• Using compromised websites to host the malicious payload
    • Always changing websites and including more than one per campaign
    • Almost 1,000 different payload URLs
    • 95% of those URLs using new domains (~950)
    • Almost 70% of those domains using a .ru TLD, probably due to the fact that they are usually more difficult to be taken down.
  • Payload filenames
    • savingsStatements.docx

Checking the filenames, we observe that the templates used shipping and logistics company themes, including Canada Post, Purolator, Canada Credit Union and Coast Capital Savings. The templates initially asked the user to visit a link, but since June 2018 they directly attaching files to the emails too. At the end of September, this successfully distributed a phishing page targeting Coast Capital Savings. These are some of the templates used by the actor during this year:

Most of these templates contained ZIP files including obfuscated Visual Basic Script or JavaScript code, ultimately executing ARS Loader. Stealer plugins were also executed as additional payloads, completing the ARS Loader or Smoke Loader sample functionalities.

Those Smoke Loader samples were not used as loaders as we are used to seeing, but as simple stealers, making it clear that the main objective of the actor is to steal credentials from the victims.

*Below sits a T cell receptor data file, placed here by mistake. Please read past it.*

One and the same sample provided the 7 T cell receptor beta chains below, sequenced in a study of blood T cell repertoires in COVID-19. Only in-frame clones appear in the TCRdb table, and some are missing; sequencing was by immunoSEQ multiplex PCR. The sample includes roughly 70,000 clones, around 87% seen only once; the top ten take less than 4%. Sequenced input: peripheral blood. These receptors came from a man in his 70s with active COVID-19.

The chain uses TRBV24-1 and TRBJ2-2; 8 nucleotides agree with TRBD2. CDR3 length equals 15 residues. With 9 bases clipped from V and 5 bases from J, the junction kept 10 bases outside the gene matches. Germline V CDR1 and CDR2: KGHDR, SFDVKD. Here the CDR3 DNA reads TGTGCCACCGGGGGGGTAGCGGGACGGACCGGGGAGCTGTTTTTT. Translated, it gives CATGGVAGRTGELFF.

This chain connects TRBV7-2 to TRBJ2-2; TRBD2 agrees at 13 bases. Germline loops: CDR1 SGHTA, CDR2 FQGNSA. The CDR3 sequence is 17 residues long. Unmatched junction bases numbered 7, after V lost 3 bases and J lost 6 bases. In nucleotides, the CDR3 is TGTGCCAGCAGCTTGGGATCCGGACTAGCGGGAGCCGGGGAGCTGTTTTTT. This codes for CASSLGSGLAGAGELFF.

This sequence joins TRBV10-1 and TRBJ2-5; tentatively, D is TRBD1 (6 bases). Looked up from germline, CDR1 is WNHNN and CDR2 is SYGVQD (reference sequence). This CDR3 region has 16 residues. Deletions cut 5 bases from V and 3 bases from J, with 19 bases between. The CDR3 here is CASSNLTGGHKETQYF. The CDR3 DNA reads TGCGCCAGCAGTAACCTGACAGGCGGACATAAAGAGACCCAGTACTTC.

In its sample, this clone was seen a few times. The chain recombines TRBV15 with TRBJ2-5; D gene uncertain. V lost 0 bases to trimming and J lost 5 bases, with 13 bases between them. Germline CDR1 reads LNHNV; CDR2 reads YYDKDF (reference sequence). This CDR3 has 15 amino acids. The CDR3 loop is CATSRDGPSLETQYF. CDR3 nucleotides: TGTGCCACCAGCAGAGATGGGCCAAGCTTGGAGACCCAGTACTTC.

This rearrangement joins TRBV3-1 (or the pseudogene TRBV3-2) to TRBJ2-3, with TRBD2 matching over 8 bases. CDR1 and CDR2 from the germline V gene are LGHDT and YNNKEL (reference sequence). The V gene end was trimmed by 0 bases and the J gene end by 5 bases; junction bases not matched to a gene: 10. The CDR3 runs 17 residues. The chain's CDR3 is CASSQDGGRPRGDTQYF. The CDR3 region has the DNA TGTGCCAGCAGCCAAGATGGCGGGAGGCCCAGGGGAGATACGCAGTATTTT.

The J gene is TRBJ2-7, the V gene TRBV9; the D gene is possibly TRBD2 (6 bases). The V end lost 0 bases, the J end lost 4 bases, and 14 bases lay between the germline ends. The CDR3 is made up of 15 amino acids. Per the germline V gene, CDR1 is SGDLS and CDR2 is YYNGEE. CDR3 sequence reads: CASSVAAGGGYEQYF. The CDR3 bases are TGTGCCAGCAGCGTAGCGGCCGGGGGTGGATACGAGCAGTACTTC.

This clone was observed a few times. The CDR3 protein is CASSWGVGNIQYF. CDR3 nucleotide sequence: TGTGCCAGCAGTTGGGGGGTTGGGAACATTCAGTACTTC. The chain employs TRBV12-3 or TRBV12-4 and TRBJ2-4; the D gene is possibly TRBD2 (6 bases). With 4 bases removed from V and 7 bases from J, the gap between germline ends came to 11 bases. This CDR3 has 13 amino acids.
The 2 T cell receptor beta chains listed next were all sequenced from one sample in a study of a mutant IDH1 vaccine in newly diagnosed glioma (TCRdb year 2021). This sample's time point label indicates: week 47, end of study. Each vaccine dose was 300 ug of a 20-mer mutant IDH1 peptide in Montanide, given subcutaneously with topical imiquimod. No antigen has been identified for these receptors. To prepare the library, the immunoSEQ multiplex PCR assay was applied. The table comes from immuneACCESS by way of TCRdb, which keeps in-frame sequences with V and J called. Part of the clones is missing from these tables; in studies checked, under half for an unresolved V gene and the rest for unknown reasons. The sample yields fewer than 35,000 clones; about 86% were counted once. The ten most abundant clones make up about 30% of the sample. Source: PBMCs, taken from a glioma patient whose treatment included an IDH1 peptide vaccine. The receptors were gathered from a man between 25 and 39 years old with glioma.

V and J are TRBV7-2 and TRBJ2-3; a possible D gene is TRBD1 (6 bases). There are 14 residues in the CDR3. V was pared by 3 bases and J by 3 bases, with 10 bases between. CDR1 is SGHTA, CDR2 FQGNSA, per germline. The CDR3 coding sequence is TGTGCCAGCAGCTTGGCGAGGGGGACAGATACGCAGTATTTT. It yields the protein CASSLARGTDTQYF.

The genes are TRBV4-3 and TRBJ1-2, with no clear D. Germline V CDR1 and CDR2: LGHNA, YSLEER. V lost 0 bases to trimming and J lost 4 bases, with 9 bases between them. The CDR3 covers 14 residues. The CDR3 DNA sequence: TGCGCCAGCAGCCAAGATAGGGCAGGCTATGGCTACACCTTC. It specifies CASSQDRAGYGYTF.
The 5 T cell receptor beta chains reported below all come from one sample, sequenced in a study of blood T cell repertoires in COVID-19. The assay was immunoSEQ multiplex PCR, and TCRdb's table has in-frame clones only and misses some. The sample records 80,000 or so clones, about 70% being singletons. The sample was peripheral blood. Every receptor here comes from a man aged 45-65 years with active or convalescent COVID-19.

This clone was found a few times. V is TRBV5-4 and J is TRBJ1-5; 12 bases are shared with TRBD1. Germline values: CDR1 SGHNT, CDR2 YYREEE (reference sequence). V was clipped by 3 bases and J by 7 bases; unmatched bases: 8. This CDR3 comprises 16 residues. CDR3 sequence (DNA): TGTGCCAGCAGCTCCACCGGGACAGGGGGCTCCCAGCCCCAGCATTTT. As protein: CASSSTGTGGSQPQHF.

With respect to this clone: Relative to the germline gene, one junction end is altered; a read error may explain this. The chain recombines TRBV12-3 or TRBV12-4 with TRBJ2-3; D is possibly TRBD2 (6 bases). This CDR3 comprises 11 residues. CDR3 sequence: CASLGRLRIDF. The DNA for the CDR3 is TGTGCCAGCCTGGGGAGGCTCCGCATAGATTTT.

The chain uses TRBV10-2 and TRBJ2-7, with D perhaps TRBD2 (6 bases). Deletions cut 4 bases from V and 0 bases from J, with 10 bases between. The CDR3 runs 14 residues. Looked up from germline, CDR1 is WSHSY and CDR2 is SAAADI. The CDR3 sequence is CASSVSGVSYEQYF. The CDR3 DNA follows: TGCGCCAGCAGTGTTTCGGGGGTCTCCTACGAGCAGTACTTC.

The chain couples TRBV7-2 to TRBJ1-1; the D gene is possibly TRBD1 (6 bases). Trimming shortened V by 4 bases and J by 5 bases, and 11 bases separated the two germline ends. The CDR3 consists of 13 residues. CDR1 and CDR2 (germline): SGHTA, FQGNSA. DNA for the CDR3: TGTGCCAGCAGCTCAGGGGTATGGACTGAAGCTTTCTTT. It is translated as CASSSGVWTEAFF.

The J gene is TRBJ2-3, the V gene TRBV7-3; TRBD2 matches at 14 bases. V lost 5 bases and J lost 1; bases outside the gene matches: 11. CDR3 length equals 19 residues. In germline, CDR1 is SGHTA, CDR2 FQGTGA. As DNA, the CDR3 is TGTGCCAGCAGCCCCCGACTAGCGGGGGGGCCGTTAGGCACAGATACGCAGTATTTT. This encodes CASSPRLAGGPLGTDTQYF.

Most of the Smoke Loader samples were digitally signed using the names of legitimate companies located in United Kingdom and used the names of these companies as filenames. For example, a sample distributed in July 2018 as WintersLCorp.exe was digitally signed using the CN “WINTERS & CO LIMITED” and used the real address of the company in the certificate:


In summary, AirNaine / TA545, the actor behind these campaigns targeting Canadian businesses, tries to collect email addresses belonging to Canadian corporate accounts, use them to spread malware against them, tries to steal credentials from the victims to monetize these accounts, probably looking specifically for banking accounts. This actor has been changing tools and tactics during its years of activity, implying that the profit incentive is more important to its user than the means. It does not seem that this actor will halt its activities in the short-term, and it is likely that new tools and tactics will be developed if they have a decent ROI for the attacker.

This blog post was authored by Blueliv Labs Team.